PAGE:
But if you want to apply the interpretability lens, Cicero is presumably building a world model and comparing plans, including potential future backstabs. I predict if we had full interpretability, you’d see Cicero evaluating backstabs and picking the best strategy, and you could extract the calculated EV to see how close it was to backstabbing on a given turn vs taking an honest move.

I don’t believe that it’s somehow not modeling its backstab options and just comes up with the backstab plan spontaneously without ever having considered it. It would be a bad planner if it had not considered and weighed backstabs at the earliest possibility.

So if all that holds, we could use interpretability to confirm that Cicero is an unreliable partner and should not be further empowered.

I think it is much more interesting to look at agents in environments where long-term iterated cooperation is a valid strategy though.

Interpretability. If we somehow solve that, and keep it as systems become more powerful, then we don’t have to solve the alignment problem in one shot; we can iterate safely knowing that if an agent starts showing signs of object-level deceptiveness, malice, misunderstanding, etc, we will be able to detect it. (I’m assuming we can grow new AIs by gradually increasing their capabilities, as we currently do with GPT parameter counts, plus gradually increasing their strength by ramping up the compute budget.)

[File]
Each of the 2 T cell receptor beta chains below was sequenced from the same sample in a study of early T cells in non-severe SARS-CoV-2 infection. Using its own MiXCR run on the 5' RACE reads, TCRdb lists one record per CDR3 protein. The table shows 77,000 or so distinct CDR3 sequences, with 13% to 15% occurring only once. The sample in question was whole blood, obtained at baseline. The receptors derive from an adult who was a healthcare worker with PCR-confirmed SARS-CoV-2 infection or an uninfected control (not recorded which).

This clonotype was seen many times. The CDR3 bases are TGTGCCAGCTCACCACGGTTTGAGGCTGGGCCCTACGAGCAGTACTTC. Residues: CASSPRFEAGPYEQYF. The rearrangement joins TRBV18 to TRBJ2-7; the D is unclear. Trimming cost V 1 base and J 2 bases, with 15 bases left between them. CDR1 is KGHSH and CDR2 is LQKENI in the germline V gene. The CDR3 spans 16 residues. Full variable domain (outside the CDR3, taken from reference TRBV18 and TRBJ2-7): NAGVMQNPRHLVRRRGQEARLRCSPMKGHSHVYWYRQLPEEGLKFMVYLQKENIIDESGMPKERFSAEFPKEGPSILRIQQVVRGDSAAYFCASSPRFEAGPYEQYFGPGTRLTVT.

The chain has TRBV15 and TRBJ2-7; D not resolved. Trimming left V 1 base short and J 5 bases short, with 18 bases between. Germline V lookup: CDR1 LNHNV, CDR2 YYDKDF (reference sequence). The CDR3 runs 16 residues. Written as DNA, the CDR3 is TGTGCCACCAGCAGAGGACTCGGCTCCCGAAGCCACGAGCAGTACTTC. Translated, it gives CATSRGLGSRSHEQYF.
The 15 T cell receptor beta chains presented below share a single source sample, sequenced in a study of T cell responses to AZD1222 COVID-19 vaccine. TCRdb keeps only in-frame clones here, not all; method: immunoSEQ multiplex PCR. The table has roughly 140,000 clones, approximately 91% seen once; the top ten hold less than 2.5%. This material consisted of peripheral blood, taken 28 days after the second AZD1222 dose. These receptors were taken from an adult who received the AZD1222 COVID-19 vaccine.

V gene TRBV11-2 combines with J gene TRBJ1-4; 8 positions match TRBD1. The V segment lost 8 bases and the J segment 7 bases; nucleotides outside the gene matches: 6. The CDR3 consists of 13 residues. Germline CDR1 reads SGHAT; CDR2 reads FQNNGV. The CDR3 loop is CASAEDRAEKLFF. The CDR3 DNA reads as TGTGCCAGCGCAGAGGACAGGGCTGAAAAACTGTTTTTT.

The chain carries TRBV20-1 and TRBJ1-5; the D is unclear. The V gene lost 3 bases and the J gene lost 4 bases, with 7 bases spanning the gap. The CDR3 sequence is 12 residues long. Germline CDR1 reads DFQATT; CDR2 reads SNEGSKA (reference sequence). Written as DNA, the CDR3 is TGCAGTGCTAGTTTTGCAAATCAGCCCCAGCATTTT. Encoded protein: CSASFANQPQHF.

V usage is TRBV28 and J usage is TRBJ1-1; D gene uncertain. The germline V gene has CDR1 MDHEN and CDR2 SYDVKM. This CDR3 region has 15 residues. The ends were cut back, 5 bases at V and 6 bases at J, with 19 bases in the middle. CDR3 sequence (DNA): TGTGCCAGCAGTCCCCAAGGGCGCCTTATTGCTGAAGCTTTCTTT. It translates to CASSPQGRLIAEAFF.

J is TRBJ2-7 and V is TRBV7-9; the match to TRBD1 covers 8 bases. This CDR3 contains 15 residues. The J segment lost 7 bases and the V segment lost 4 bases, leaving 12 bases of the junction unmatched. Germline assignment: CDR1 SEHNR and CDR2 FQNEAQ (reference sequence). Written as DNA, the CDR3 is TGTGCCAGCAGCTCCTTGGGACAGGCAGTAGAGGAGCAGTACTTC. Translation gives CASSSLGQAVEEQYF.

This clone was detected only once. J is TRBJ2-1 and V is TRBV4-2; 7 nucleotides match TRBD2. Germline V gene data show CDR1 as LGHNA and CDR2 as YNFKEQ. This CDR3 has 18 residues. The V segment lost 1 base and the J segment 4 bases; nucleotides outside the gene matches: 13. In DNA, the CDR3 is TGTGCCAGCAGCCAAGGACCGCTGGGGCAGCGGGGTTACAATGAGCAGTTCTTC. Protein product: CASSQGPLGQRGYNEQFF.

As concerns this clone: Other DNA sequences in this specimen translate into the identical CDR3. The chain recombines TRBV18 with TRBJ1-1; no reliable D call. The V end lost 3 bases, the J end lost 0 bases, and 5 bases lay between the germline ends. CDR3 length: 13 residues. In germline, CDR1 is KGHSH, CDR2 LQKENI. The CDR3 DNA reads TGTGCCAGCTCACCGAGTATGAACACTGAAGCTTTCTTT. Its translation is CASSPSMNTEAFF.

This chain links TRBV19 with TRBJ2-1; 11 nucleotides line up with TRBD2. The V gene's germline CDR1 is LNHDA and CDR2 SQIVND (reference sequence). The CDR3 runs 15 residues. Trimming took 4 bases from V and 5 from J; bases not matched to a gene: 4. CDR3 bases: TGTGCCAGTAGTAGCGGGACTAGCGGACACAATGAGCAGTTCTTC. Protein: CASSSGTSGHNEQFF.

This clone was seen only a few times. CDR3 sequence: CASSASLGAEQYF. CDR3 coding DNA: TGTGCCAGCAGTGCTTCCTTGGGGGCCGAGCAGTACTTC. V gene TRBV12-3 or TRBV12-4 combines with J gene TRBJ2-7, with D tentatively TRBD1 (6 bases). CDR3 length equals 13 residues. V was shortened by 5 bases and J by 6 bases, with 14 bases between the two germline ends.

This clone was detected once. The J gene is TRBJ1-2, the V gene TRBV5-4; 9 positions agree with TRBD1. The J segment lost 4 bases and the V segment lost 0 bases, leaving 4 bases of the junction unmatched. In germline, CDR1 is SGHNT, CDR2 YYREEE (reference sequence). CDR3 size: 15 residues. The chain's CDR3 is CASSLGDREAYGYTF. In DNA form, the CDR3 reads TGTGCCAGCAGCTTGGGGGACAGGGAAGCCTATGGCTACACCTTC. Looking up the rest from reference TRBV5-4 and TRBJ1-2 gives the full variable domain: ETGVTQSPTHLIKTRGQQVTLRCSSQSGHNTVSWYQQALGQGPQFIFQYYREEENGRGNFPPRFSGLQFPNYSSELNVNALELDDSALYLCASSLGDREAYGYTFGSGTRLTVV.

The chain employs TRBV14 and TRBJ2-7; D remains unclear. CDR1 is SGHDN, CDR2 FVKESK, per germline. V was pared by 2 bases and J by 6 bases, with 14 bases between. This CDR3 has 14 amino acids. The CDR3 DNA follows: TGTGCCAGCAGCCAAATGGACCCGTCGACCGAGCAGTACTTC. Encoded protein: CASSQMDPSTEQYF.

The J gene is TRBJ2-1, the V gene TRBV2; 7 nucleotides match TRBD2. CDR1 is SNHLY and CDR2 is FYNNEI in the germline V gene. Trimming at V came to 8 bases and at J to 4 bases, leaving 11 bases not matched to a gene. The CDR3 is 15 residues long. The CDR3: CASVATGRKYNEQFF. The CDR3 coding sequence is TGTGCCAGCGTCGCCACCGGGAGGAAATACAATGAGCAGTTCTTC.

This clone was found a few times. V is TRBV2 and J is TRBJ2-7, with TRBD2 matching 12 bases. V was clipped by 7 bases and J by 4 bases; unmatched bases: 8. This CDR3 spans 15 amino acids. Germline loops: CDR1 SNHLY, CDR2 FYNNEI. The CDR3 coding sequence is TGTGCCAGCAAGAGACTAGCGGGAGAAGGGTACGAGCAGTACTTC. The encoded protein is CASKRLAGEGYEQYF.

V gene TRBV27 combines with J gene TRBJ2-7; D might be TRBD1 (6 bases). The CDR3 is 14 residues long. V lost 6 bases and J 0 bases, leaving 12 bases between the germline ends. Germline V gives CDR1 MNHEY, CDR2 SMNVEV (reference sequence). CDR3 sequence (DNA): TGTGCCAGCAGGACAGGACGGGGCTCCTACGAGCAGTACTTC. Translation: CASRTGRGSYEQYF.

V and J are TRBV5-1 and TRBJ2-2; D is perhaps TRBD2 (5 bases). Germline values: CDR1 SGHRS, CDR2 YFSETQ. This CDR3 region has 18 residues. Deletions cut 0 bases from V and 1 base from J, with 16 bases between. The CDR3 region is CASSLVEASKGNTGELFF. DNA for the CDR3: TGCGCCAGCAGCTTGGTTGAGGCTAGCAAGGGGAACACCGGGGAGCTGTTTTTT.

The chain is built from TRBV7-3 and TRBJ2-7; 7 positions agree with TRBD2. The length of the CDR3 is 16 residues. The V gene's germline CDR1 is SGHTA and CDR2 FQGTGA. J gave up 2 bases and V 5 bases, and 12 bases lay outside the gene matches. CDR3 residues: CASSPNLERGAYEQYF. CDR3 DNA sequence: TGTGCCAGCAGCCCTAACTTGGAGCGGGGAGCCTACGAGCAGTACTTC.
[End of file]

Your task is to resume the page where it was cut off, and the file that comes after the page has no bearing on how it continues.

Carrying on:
Of course, many big challenges here. Could an agent implement/learn to deceive the interpretability mechanism? I’m somewhat tautologically going to say that if we solve interpretability, we have solved this problem. Interpretability has value if we can’t fully solve it under this strong definition though.